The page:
The Batman Review: My Favorite Batman Movie Yet


This review contains minor spoilers for The Batman (2022) starring Robert Pattinson and directed by Matt Reeves.

I’m a big fan of Batman. The character has such an interesting history and there are so many aspects to enjoy. Unfortunately, I’ve found that recent films have failed to capture this. In fact, I don’t think I’ve actually enjoyed a Batman movie since Christopher Nolan’s Dark Knight trilogy from 2012. Going into The Batman (2022), I have to admit I was skeptical. I tend not to like overtly dark and gritty reboots, and some of the casting seemed odd. However, the trailers looked promising, so I decided to see it anyway and form my own opinion before judging it too harshly.

Robert Pattinson as The Batman

Holy. Crap.

This movie shocked me with how good it was. It was the kind of movie that you keep thinking about a week after you’ve seen it. Practically every aspect of it was amazing, from the acting, to the visuals, to all the fun easter eggs included for fans.

This movie wastes no time, jumping straight into the action. It assumes that you already know the basics (Bruce Wayne’s rich parents were murdered, he survives and becomes Batman), so it doesn’t spend any time showing or directly explaining them. However, his origin is referenced throughout the movie, enough that you can understand if you’ve never heard the story before. I very much appreciated this speed, because even though the movie clocks in at a whopping 2 hours and 56 minutes, there are practically no dull moments.

The movie also has a killer soundtrack, headlined by Nirvana’s Something In The Way. The sound design perfectly adds to the tension and hits at all the right moments.

I was somewhat concerned going into this movie that it could be overly gory. I always find an overuse of blood and violence to be a cheap way of providing tension. Plus, I have a weak stomach. Thankfully, this wasn’t an issue at all. Don’t get me wrong, there’s plenty of violence and dark themes, but much of it is implied or off-screen.

Another big concern I had is that this movie would be over-stuffed. The trailers showcased three separate villains, those being The Riddler (Paul Dano), The Penguin (Colin Farrell), and Catwoman (Zoe Kravitz), rather than the one or two that are usual for superhero films. However, I think the characters and plot points were evenly balanced.

Paul Dano as the Riddler

Many of these characters are somewhat changed from their original comic book versions, but I find that these changes work. The most notable difference is the appearance of The Riddler, trading in his neon green spandex for a more tactical outfit. He’s also much more brutal than his comics counterpart, being heavily inspired by the Zodiac Killer. I wasn’t sure how to feel about this change going into the movie, but it ended up growing on me. It can be hard to keep a character true to the original while also modernizing them and making them somewhat more realistic, but I think this was overall a good change. This is definitely enhanced by Paul Dano’s performance, giving the Riddler a menacing air that is necessary to make the character work. I have to say that this is one of my favorite portrayals of the character.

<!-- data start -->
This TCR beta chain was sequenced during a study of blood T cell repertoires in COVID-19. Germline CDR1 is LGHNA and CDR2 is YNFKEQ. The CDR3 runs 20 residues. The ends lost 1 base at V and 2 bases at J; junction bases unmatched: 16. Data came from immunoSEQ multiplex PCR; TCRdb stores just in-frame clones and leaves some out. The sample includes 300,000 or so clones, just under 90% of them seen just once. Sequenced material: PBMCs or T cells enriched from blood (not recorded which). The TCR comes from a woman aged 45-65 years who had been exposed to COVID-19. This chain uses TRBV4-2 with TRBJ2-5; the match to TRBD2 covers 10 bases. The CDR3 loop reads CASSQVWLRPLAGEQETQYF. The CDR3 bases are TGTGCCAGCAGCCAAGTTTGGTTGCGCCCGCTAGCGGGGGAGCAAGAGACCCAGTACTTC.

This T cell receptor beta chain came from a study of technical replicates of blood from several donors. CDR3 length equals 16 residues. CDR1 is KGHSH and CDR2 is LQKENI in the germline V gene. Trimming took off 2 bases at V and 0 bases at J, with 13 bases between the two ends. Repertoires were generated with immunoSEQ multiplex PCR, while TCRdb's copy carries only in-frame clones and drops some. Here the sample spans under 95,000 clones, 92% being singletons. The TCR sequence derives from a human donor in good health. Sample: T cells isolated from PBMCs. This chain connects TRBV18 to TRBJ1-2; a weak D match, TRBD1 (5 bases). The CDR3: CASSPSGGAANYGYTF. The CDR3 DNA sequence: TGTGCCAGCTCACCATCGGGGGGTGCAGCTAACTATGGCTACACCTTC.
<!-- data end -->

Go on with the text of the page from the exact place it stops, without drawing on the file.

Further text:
The best thing about this movie is that it is fundamentally a detective story. You could take away all the references to Batman and change all the characters, and it would still be a solid mystery. The movie also goes out of its way to show us how good of a detective Batman is, something that many previous films have forgotten. Past films have had too many gadgets and too much action, removing one of the main things that makes the character unique. Batman’s talent as a detective is the true power of the character, and makes him more grounded and human than other characters.

That human element is one of the best parts of this story. We are reminded time and time again that Batman isn’t a superpowered alien or a god, he’s just a human like the rest of us. He makes mistakes, he gets beat up, and he’s a flawed person. And those aspects make him such an interesting character, as well as making the conclusion of the film so impactful.

My biggest complaint is that while Robert Pattinson is a great Batman, he isn’t the best Bruce Wayne. This version of Wayne is more of a recluse, rather than the socialite he is in the comics. I feel like this fact kind of undermines the idea that Bruce Wayne is the mask and fake persona rather than Batman. The two blur together too much for my liking. However, I could see this be expanded upon or changed in a sequel.

All in all, I loved this movie and would highly recommend it, even if you aren’t very familiar with Batman as a character. This feels like a turning point for the DC cinematic universe as a whole, and I’m very excited to see where the story goes from here.